By Carlos Morales
After standing for more than a half-century in downtown Midland, the nine-story Building of the Southwest is slated for demolition.
City officials this week met with the demolition group Midwest Wrecking Company of Texas to set a timeline for the $1.28 million project, which is expected to last until late April.
The wrecking crew will begin to move in equipment this week, as the City closes off a string of surrounding streets. Expect one northbound lane on Big Spring St. from W. Texas Avenue to W. Illinois Avenue to be closed for the duration of the demolition project. The two furthest left lanes on W. Texas Avenue Will also be closed until April, and from Feb. 1 to Feb 3, the City will close both northbound lanes on Big Spring Street, as Midwest Wrecking moves in more demolition equipment.
“After decades of an empty building, we are thrilled to remove this eyesore,” said Midland Mayor Jerry Morales in a press release. “This is a milestone in our efforts to revitalize and renew the heart of downtown.”
According to city officials the first phase of the months-long project will involve the demolition of the building’s basement levels and interior architecture, and the removal of a two-story garage next to the Building of the Southwest. The demolition of the 54-year-old building could begin in late March, pending the approval of the Midland City Council. For the demolition, the city will need to close off an area surrounding the Building of the Southwest, which will include Big Spring Street — a state highway. Doing this will require coordination with the Texas Department of Transportation, according to Elana Ladd, the city’s public information officer.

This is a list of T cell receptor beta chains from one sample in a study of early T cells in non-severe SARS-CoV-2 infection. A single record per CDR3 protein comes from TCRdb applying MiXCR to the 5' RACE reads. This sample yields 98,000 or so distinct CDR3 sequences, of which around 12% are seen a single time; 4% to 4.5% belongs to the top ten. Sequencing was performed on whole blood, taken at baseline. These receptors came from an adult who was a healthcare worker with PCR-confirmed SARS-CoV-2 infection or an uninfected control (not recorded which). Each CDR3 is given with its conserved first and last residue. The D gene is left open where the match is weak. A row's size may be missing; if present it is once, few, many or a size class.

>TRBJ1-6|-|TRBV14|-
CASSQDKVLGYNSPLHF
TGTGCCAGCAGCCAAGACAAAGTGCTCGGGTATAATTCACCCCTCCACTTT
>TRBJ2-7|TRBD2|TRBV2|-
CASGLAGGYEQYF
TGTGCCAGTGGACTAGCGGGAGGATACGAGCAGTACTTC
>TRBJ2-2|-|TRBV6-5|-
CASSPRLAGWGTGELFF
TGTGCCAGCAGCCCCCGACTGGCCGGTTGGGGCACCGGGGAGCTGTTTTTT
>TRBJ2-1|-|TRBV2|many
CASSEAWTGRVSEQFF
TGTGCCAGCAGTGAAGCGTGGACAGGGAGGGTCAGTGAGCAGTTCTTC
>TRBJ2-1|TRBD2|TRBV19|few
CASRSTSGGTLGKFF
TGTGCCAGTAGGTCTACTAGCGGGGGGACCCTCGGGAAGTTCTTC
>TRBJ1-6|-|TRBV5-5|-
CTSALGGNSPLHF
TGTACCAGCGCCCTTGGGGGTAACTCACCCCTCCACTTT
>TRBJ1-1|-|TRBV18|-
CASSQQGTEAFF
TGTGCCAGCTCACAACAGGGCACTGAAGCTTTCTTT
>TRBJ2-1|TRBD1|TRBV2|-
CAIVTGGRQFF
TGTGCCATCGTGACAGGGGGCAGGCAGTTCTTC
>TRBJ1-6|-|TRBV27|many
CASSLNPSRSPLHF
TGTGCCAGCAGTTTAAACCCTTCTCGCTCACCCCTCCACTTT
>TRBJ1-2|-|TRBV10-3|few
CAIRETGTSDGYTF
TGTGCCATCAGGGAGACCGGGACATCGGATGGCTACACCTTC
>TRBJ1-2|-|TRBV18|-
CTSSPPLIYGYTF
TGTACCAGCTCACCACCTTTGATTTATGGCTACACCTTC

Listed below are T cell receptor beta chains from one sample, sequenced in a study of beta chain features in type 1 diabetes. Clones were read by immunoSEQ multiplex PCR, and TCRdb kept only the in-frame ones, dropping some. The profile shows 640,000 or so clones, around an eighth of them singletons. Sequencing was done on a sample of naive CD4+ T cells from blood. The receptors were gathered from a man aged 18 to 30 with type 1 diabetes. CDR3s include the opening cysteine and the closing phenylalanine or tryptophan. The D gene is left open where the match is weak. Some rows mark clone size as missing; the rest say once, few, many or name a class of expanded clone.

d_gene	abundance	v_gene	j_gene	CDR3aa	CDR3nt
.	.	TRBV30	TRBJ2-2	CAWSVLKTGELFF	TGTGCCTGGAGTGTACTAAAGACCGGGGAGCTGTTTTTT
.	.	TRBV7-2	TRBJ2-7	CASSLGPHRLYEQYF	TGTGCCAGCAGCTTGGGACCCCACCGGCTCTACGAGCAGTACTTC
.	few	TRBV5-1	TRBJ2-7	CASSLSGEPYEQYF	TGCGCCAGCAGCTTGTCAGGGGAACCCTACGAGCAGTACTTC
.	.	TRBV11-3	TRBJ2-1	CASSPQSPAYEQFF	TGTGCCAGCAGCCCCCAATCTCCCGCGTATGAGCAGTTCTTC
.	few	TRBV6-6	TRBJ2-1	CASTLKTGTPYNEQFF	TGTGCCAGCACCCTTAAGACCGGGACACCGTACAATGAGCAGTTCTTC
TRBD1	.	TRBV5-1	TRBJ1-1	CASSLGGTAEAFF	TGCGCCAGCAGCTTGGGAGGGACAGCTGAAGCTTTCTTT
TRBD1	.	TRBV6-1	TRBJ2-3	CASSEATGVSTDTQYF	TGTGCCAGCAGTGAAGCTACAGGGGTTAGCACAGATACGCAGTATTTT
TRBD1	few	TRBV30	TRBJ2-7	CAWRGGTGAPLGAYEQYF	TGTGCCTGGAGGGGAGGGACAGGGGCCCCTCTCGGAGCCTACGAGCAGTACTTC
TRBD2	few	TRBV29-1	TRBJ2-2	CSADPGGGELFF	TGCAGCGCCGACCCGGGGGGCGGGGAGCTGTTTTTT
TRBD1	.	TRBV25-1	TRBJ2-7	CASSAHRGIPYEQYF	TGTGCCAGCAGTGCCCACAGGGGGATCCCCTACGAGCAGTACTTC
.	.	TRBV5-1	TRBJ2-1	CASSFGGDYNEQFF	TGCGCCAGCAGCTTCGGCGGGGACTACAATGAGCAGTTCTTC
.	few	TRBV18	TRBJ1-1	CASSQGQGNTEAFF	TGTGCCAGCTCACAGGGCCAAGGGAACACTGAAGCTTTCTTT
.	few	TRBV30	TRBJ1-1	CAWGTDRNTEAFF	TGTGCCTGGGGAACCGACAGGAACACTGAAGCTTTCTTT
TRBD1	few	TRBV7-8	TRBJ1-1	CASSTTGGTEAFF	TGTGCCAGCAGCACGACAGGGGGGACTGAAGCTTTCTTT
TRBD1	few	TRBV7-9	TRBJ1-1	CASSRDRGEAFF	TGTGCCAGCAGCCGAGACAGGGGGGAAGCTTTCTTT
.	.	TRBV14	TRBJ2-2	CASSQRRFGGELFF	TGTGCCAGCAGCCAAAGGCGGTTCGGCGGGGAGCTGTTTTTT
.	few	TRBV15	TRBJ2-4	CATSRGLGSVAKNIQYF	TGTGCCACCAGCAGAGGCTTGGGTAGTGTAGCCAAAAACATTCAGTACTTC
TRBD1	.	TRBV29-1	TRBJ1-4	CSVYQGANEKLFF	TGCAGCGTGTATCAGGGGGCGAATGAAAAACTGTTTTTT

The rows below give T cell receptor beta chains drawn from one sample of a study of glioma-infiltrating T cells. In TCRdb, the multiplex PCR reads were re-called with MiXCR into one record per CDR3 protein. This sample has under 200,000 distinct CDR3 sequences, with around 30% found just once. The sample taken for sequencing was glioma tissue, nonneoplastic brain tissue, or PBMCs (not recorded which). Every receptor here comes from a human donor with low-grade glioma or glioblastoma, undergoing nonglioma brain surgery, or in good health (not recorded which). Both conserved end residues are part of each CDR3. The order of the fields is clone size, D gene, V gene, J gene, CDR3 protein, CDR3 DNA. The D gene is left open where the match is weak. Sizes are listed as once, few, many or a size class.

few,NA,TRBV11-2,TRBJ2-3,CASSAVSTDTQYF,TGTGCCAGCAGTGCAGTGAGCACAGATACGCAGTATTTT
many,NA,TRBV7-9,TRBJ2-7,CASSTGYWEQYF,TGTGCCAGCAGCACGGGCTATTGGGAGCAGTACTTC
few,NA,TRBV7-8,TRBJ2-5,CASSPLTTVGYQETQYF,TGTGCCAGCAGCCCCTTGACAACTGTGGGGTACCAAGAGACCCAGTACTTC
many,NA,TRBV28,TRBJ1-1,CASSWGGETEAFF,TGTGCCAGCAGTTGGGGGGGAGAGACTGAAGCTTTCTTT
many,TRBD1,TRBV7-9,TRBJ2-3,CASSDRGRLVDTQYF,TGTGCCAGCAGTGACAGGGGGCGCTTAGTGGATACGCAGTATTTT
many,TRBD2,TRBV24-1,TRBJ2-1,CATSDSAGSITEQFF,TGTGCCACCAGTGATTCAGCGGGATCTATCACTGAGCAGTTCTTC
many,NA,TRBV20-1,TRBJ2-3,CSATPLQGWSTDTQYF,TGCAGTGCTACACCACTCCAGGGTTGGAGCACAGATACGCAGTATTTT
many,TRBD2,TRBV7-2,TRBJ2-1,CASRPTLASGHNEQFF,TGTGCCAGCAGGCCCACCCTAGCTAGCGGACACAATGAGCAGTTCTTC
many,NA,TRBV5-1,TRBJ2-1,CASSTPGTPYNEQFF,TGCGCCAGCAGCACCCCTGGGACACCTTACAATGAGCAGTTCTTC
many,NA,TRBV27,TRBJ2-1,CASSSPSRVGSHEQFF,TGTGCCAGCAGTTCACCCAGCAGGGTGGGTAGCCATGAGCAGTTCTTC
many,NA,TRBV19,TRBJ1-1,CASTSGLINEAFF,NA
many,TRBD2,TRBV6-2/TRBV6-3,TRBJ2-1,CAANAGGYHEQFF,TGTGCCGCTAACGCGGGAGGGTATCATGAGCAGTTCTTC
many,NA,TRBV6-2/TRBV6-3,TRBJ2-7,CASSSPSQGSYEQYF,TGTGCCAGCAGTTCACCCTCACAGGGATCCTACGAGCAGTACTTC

Dubbed the “Tall City,” Midland’s downtown has become known for its towering buildings — a few of which have mostly sat empty for decades following the oil bust of the 1980s. Out of the 23 high-rise buildings downtown (there are 145 total buildings in the downtown corridor), only 4 are currently empty: the Vaughn, the Building of the Southwest, the Western Life Building and the First National Bank Building.
Across the street from the Building of the Southwest, the Vaughn —which developers have attempted to renovate in the past —has a new development offer. It’s set to become condominiums and office space, the type of mixed-use Midland officials are pushing for in the downtown corridor.
Previous estimates found renovating the Building of the Southwest would’ve been a bigger cost to the City rather than demolishing it.